So, it turns out, my cat is dying.

This isn’t big in the way of surprises – he’s 18 years old – but it is hard nonetheless: I’ve known him for 17 of those years, and he’s been my companion for 16. There aren’t many people I’ve known as long, and I include on this list most of my family. (We’d been cheerfully estranged for many years, then started reconnecting for various reasons, with the final train-wreck coming in the form of FaceBook. Classic “don’t do it, wuss.”)

Over the years, I’ve tended to name most of my cats after American Philosophers, including the mustachioed feral cat who adopted me. She (as it turned out) is named “Groucho.”

Tiger Tiger Burning Bright

But my oldest buddy, the one who is in his final stages, I named for the more formally recognizable philosopher George Santayana. Santayana being coy

A friend originally tried to adopt Santayana off the street, but after a noble effort, finally had to concede defeat as the other cats in her household would not accept him, and the conflict was getting dangerously intense. I took Santayana in when I already had two cats of my own, certain that two was enough but unwilling to allow the effort that had been invested in Santayana go to waste. As it turned out, he got along famously with my two males, and so his household was firmly established. That was in 1998.

Kidney failure is, by most accounts, a quiet and gentle way to go. But it can take time. Time that leaves the body a wasted shell of its former self. Time when the living must sit with the dying.

So I have been sitting with my dying cat.

This is not my first cat to die, nor will it be my last. I am a cat person, and I like having them in my world. (There are, by the bye, three kinds of cat people:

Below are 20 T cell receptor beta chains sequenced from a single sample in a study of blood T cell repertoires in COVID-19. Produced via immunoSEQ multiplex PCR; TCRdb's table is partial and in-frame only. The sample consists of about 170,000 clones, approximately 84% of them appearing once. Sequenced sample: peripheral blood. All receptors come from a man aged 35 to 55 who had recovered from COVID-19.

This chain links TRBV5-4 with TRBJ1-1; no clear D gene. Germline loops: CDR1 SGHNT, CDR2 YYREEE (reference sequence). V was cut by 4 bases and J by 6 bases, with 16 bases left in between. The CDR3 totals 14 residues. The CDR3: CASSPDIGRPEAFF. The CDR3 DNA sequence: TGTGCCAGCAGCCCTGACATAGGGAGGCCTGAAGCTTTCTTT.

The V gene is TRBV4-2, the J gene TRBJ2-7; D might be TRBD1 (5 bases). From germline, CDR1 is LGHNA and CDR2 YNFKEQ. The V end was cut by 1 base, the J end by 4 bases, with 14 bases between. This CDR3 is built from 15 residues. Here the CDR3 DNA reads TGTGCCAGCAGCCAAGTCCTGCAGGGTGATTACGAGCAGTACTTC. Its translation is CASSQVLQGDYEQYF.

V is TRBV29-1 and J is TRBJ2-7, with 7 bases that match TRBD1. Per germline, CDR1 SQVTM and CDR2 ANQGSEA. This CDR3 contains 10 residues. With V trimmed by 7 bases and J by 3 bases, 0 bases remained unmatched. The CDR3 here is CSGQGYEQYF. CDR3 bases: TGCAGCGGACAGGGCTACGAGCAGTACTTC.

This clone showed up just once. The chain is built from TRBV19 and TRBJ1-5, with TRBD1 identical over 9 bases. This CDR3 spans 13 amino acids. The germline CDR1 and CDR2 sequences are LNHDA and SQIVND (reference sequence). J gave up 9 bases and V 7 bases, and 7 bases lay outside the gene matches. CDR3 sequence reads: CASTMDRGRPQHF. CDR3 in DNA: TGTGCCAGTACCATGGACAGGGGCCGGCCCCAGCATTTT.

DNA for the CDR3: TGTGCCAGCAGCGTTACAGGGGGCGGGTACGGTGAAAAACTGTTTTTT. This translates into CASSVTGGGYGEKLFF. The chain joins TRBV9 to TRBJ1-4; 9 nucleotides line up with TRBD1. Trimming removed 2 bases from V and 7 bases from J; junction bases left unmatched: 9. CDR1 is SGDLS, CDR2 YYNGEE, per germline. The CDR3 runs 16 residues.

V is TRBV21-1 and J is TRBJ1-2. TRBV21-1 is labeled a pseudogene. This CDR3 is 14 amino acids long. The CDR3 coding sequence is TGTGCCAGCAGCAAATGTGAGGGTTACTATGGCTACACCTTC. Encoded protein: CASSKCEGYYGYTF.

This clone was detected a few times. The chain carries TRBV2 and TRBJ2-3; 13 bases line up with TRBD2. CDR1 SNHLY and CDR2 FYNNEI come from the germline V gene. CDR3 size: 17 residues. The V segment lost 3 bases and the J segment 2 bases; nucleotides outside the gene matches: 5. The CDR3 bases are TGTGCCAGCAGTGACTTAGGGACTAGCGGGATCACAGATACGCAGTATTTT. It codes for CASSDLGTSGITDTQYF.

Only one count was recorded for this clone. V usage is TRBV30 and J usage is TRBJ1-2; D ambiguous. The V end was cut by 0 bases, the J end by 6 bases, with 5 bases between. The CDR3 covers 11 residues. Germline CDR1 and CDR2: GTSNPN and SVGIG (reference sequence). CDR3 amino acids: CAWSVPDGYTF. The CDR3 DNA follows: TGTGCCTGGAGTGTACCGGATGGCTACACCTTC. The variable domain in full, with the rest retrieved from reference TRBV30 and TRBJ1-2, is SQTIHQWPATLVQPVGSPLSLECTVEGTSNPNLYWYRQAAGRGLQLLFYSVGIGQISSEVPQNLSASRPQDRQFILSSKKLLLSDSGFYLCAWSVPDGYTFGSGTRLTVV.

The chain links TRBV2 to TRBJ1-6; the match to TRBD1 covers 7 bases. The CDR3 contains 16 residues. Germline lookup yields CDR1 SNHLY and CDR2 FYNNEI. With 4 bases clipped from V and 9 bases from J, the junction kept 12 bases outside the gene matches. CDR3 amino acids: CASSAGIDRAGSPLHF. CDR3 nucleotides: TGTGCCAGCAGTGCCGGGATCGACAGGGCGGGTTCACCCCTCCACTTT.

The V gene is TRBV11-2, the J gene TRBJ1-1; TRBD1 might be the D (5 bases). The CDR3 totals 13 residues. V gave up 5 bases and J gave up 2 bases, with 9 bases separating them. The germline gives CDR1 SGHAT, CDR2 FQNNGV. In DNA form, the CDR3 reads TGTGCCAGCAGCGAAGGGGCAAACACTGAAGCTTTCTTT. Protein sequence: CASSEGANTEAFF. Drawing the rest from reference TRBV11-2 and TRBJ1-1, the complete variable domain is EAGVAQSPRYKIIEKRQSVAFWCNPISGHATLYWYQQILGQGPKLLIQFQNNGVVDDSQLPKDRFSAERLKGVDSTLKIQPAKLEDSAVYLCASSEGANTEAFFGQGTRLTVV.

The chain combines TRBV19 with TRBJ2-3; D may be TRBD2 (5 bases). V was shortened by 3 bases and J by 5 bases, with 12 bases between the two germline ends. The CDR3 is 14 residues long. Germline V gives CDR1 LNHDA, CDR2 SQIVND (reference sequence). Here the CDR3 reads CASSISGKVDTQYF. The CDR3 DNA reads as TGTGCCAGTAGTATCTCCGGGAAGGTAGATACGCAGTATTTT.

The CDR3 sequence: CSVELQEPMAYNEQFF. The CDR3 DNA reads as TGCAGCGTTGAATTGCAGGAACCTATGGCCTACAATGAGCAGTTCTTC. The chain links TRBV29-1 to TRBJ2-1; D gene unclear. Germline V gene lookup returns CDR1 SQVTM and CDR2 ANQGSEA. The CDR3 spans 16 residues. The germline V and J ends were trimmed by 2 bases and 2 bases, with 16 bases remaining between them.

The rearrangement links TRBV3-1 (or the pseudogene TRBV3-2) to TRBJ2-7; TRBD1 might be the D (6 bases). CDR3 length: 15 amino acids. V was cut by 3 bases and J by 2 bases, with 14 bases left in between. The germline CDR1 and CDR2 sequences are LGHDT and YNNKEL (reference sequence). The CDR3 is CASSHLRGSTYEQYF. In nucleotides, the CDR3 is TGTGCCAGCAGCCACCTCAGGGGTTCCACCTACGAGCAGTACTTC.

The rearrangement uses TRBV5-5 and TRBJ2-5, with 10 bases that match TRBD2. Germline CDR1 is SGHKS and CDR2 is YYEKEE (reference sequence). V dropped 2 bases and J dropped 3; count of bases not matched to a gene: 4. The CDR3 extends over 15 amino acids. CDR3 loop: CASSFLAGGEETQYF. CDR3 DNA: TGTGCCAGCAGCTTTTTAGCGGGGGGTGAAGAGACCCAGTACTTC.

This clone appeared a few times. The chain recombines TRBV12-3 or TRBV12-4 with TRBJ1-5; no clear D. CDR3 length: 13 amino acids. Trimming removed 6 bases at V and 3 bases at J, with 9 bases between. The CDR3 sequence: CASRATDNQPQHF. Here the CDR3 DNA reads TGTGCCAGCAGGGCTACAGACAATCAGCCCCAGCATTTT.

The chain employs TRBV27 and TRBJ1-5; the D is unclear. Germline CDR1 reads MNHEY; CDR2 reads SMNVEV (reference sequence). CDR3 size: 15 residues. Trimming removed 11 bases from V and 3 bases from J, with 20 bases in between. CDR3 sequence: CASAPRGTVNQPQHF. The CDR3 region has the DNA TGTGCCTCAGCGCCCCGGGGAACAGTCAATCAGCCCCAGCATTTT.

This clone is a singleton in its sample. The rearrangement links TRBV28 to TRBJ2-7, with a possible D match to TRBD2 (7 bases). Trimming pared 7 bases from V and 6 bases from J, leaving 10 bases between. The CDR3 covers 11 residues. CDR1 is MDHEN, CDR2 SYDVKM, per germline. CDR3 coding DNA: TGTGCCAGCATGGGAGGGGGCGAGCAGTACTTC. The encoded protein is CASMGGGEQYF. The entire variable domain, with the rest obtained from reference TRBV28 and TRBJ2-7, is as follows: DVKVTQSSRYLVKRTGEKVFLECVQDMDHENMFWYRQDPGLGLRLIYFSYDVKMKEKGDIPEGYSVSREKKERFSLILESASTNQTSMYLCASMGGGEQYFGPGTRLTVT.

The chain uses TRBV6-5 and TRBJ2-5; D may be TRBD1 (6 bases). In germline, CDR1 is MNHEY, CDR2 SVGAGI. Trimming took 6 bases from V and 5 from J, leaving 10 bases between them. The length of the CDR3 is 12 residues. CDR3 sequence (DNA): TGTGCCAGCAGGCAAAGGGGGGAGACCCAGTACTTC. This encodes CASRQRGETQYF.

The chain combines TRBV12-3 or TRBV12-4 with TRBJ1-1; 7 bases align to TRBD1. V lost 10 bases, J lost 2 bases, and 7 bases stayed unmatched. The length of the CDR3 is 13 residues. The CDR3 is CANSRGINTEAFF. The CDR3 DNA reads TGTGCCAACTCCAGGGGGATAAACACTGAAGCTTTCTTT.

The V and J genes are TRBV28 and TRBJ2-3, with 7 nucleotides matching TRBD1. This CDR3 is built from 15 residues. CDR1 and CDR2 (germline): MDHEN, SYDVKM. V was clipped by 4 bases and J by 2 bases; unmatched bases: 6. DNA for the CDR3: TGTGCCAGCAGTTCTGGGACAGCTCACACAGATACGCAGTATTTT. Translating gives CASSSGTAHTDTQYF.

• Those who like cats
  • Those whom cats like
  • Those who are like cats.

These are clearly non-exclusive categories; I score high in all three.) But this is the first co-traveller I’ve decided to allow to pass at home, with me as primary care-giver. As I’ve mentioned, kidney failure is a peaceful way to go. And since the stress of a vet visit would do nothing to enhance that peace (in this situation) I decided to let nature take its course in familiar and worry-free surroundings.

It is a peaceful way to go, and there is not much for the care-giver to do except sit with the dying cat. Not much … but occasionally some.

One of the symptoms of kidney failure is mental confusion. Others include weakness (total loss of appetite, toxins in the blood) and extreme sleepiness (ditto.) It is one thing to watch your friend physically deteriorating, but the mental loss is acutely painful. And yes, cats do have minds.

Early in the Spring of 2000, I’d made my commitment to return to grad school to complete my Ph.D. In philosophy. Prior to moving to Carbondale, IL (home campus of SIUC) with my three cats – which, of course, included Santayana – I went to the meeting of the Society for the Advancement of American Philosophy (unfortunately abbreviated as “SAAP”) in Indianapolis. At that meeting, I heard the fellow who was to become my dissertation director, colleague, and now co-author, give a plenary talk. During that talk, he said two things that told me I HAD to meet this man: he named all three of my favorite philosophers in a single sentence (John Dewey, Ernst Cassirer, Alfred North Whitehead) and he talked about knowing what his cats were thinking. This last caused significant distress amongst some fellow philosophical attendees – seriously misplaced distress, given their explicitly stated philosophical commitments – about this “squirrelly notion” of knowing what a cat was thinking. My colleague offered some wiggle room on the assertion, but when I did finally catch up with him, we both agreed: Yes, I know what my cats are thinking. This is the easiest thing in the world, because cats do not lie, and they wear their minds all over and about the very surface of their bodies.